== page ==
In terms of the Board's Disbursement policy, 90'}'o of the income generated from Traditional Authority areas is to be provided for as Disbursements to Traditional Authorities. The increase in the own fund income effectively has increased the amount provided for as Disbursement to Traditional Authorities.


A greater portion of the administration expenses was paid from the Board's own funds for the prior years. The amendment to the Regulations enabled the Board to make greater use of the

Departments grant-in-aid, therefore a decrease in administration expenses paid from the Board's own funds, hence an increase in the grant-in-aid income and expenditure.




The increase in the grant-in-aid received is due to the greater use of Departmental funds after the amendment to the Regulations and also to pay for non-recurrent expenditure such as the development of the Land Tenure Information System, CLRA Mapping Exercise and the introduction of the internal audit system.

2.    TOTAL EXPENDITURE - R 1 487712 - INCREASE OF 326.64 ')'0

As mentioned above, the Board made use of a greater portion of the Grant­in-aid available and also incurred additional expenditure explained in note 1 above.


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The Bodrd is naturally concerned that the Auditor':General saw fit to qualify the Accounts once again and also emphasised several matters.

We would like to deal with these and explain what steps are being taken by the Board to address them:­

It should be noted that whilst the Auditor-General has again qualified the Financial Statements, none of the qualifications relate to financial mis-management.

Whilst the qualifications are important to help and improve the management of the Boards affairs, it is arguable whether the matters raised are justified as qualifications.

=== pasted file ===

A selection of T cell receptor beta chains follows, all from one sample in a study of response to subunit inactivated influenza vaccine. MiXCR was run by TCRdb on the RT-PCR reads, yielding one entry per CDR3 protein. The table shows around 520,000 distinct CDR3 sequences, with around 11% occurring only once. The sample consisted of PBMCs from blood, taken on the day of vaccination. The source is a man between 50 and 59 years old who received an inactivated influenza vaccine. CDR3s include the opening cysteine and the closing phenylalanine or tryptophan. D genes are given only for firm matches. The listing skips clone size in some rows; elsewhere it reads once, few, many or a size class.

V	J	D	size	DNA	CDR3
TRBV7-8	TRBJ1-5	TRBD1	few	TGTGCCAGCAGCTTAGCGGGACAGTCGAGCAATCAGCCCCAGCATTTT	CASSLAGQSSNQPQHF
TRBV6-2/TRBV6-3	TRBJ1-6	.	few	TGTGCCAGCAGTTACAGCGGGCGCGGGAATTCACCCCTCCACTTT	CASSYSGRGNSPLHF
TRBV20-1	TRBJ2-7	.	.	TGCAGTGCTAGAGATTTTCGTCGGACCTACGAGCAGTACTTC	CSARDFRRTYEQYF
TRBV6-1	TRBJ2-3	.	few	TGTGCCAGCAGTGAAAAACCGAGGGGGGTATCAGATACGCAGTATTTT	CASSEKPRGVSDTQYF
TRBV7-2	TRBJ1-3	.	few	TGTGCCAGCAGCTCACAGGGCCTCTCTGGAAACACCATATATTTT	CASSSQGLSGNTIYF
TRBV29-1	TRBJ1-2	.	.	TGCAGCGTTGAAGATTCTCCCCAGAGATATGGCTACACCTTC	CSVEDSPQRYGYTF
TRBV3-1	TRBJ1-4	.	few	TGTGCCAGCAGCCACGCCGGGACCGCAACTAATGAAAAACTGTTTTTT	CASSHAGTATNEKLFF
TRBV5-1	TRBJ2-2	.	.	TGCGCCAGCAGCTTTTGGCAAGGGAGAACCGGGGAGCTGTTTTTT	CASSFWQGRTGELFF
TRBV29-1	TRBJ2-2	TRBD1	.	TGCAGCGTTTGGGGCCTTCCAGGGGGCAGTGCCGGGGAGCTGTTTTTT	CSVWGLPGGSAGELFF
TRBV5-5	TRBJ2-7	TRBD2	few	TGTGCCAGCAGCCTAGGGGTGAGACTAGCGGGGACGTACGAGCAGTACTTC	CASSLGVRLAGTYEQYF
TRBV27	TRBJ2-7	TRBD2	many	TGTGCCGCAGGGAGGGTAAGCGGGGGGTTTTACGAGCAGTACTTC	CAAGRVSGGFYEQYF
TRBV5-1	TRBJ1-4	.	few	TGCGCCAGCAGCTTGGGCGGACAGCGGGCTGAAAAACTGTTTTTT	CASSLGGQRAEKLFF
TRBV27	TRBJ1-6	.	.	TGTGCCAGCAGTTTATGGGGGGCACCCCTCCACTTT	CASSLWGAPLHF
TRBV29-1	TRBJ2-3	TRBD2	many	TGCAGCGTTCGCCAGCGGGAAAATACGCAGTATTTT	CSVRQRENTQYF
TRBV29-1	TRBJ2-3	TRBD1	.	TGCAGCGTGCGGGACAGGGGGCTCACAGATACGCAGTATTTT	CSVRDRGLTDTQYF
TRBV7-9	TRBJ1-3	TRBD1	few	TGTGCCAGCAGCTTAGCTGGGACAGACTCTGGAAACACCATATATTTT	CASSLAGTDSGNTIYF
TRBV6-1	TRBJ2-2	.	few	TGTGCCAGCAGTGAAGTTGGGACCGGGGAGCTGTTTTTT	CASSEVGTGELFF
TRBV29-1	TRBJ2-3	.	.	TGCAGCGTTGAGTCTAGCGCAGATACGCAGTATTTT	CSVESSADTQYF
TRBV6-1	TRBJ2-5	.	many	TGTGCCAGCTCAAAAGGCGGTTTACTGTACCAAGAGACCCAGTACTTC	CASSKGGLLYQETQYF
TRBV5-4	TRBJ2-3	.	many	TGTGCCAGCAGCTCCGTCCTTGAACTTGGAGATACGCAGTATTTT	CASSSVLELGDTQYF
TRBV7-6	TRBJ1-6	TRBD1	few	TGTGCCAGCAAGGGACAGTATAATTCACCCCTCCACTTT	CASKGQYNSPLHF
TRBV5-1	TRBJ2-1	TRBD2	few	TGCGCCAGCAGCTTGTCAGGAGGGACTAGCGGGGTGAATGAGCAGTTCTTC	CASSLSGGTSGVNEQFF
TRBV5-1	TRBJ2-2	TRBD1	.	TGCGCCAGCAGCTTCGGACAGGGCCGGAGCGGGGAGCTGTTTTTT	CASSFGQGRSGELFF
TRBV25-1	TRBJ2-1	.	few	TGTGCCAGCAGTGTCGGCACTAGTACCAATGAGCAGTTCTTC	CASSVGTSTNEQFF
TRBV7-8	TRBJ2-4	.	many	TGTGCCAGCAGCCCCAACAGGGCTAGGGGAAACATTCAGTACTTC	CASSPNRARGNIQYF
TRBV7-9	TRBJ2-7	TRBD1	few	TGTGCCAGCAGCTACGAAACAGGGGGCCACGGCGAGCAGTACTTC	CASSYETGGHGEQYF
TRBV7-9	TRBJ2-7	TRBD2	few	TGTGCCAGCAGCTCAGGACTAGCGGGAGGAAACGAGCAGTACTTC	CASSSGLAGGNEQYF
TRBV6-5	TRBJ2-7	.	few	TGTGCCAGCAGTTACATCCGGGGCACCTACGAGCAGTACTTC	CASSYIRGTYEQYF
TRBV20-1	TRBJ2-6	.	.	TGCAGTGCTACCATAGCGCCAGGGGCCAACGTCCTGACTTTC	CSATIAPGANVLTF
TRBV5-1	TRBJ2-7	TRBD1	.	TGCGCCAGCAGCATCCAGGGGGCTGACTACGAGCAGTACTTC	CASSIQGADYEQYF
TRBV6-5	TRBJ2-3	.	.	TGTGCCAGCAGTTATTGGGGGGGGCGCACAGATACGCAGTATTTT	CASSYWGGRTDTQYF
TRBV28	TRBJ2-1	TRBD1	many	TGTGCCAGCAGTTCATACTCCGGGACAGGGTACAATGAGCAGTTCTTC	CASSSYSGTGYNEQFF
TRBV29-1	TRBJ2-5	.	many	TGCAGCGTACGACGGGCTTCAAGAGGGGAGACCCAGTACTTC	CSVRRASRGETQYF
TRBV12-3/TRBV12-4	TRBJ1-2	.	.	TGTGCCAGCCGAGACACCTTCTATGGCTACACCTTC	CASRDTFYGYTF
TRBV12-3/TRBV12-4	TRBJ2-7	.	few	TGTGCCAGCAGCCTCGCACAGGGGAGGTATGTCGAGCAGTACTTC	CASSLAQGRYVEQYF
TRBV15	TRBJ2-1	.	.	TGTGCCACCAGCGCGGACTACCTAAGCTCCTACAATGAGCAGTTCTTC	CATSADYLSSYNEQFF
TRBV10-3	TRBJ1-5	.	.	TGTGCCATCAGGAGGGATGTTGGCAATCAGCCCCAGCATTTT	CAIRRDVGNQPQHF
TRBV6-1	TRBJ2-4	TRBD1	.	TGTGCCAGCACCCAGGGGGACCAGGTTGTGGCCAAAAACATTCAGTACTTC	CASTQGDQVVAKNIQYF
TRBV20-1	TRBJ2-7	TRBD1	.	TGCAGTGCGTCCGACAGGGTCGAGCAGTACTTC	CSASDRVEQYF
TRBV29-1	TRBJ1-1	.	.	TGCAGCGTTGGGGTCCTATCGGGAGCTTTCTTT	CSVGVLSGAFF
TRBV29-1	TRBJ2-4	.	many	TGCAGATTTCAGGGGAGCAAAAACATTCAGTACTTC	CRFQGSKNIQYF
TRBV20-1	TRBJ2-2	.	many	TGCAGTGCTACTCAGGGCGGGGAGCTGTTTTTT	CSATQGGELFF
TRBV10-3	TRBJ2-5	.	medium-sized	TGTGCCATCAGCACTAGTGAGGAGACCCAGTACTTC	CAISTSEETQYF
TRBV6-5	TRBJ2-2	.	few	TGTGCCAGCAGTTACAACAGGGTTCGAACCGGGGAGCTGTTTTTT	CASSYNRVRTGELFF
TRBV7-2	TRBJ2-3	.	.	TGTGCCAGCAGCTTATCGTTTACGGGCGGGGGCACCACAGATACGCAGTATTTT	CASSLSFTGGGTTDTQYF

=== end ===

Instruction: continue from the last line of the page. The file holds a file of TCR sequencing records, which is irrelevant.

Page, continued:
This is evident from the comments made in previous years. In particular, reference is made to the issue of rates allegedly owed by the Board to several Municipalities.

At one stage, the Financial Statements were qualified on this issue but although not yet resolved, this issue is no longer a matter of qualification but rather a matter of emphasis only.

Firstly the Qualifications:

1. J..and holdinas (paae 19 of the Report)

The Auditor-General took a sample of 1,688143 hectares for testing and found: a) For 353 200 hectares there were no hectares of land listed on the title deeds. b) For 626.0005 hectares differences were noted between the hectares recorded

       in the asset register compared to the hectares reflected in the title deeds.

c) Supporting documentation to substantiate the total decrease of 372 hectares

       from the previous year could not be submitted for audit purposes.

The Board considers the qualifications to be harsh and unnecessary for the following reasons:­

. The Board has an asset register which was compiled and maintained by a

registered land surveyor. He obtained his data from the records of the Surveyor-General and the Registrar of Deeds.